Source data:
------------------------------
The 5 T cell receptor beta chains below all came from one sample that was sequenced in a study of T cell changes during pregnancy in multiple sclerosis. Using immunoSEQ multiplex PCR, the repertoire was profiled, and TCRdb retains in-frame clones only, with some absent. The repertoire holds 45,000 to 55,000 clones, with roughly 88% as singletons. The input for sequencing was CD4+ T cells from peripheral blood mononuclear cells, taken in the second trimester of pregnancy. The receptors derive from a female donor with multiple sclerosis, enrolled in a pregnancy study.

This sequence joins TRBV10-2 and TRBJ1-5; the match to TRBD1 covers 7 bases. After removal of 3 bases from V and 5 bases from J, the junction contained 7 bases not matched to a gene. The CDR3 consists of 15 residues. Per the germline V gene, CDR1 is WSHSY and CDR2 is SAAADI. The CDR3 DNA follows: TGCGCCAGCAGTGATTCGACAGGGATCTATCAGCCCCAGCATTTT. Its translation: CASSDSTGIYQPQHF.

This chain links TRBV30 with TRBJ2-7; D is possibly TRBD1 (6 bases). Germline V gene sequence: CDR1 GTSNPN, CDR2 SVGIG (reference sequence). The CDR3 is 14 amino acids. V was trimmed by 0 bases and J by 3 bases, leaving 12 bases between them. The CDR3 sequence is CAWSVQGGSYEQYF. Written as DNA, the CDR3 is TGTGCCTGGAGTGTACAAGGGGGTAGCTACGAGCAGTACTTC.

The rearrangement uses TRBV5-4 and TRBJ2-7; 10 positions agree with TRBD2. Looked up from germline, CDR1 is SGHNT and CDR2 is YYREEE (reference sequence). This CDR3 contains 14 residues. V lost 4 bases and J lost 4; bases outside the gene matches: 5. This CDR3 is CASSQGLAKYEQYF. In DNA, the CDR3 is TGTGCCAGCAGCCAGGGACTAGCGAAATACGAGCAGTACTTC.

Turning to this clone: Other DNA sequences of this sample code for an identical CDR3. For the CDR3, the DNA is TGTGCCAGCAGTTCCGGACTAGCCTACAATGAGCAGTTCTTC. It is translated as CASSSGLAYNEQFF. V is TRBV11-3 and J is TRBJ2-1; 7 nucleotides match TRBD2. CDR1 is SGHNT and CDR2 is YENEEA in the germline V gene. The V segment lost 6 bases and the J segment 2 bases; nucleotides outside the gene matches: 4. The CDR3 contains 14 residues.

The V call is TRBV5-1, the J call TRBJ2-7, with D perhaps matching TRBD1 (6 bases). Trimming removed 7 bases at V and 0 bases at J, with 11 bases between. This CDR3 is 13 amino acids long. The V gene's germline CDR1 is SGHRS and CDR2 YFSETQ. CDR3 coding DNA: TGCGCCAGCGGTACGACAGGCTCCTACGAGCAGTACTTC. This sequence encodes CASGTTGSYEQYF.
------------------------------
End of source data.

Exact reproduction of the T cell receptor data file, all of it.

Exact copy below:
The 5 T cell receptor beta chains below all came from one sample that was sequenced in a study of T cell changes during pregnancy in multiple sclerosis. Using immunoSEQ multiplex PCR, the repertoire was profiled, and TCRdb retains in-frame clones only, with some absent. The repertoire holds 45,000 to 55,000 clones, with roughly 88% as singletons. The input for sequencing was CD4+ T cells from peripheral blood mononuclear cells, taken in the second trimester of pregnancy. The receptors derive from a female donor with multiple sclerosis, enrolled in a pregnancy study.

This sequence joins TRBV10-2 and TRBJ1-5; the match to TRBD1 covers 7 bases. After removal of 3 bases from V and 5 bases from J, the junction contained 7 bases not matched to a gene. The CDR3 consists of 15 residues. Per the germline V gene, CDR1 is WSHSY and CDR2 is SAAADI. The CDR3 DNA follows: TGCGCCAGCAGTGATTCGACAGGGATCTATCAGCCCCAGCATTTT. Its translation: CASSDSTGIYQPQHF.

This chain links TRBV30 with TRBJ2-7; D is possibly TRBD1 (6 bases). Germline V gene sequence: CDR1 GTSNPN, CDR2 SVGIG (reference sequence). The CDR3 is 14 amino acids. V was trimmed by 0 bases and J by 3 bases, leaving 12 bases between them. The CDR3 sequence is CAWSVQGGSYEQYF. Written as DNA, the CDR3 is TGTGCCTGGAGTGTACAAGGGGGTAGCTACGAGCAGTACTTC.

The rearrangement uses TRBV5-4 and TRBJ2-7; 10 positions agree with TRBD2. Looked up from germline, CDR1 is SGHNT and CDR2 is YYREEE (reference sequence). This CDR3 contains 14 residues. V lost 4 bases and J lost 4; bases outside the gene matches: 5. This CDR3 is CASSQGLAKYEQYF. In DNA, the CDR3 is TGTGCCAGCAGCCAGGGACTAGCGAAATACGAGCAGTACTTC.

Turning to this clone: Other DNA sequences of this sample code for an identical CDR3. For the CDR3, the DNA is TGTGCCAGCAGTTCCGGACTAGCCTACAATGAGCAGTTCTTC. It is translated as CASSSGLAYNEQFF. V is TRBV11-3 and J is TRBJ2-1; 7 nucleotides match TRBD2. CDR1 is SGHNT and CDR2 is YENEEA in the germline V gene. The V segment lost 6 bases and the J segment 2 bases; nucleotides outside the gene matches: 4. The CDR3 contains 14 residues.

The V call is TRBV5-1, the J call TRBJ2-7, with D perhaps matching TRBD1 (6 bases). Trimming removed 7 bases at V and 0 bases at J, with 11 bases between. This CDR3 is 13 amino acids long. The V gene's germline CDR1 is SGHRS and CDR2 YFSETQ. CDR3 coding DNA: TGCGCCAGCGGTACGACAGGCTCCTACGAGCAGTACTTC. This sequence encodes CASGTTGSYEQYF.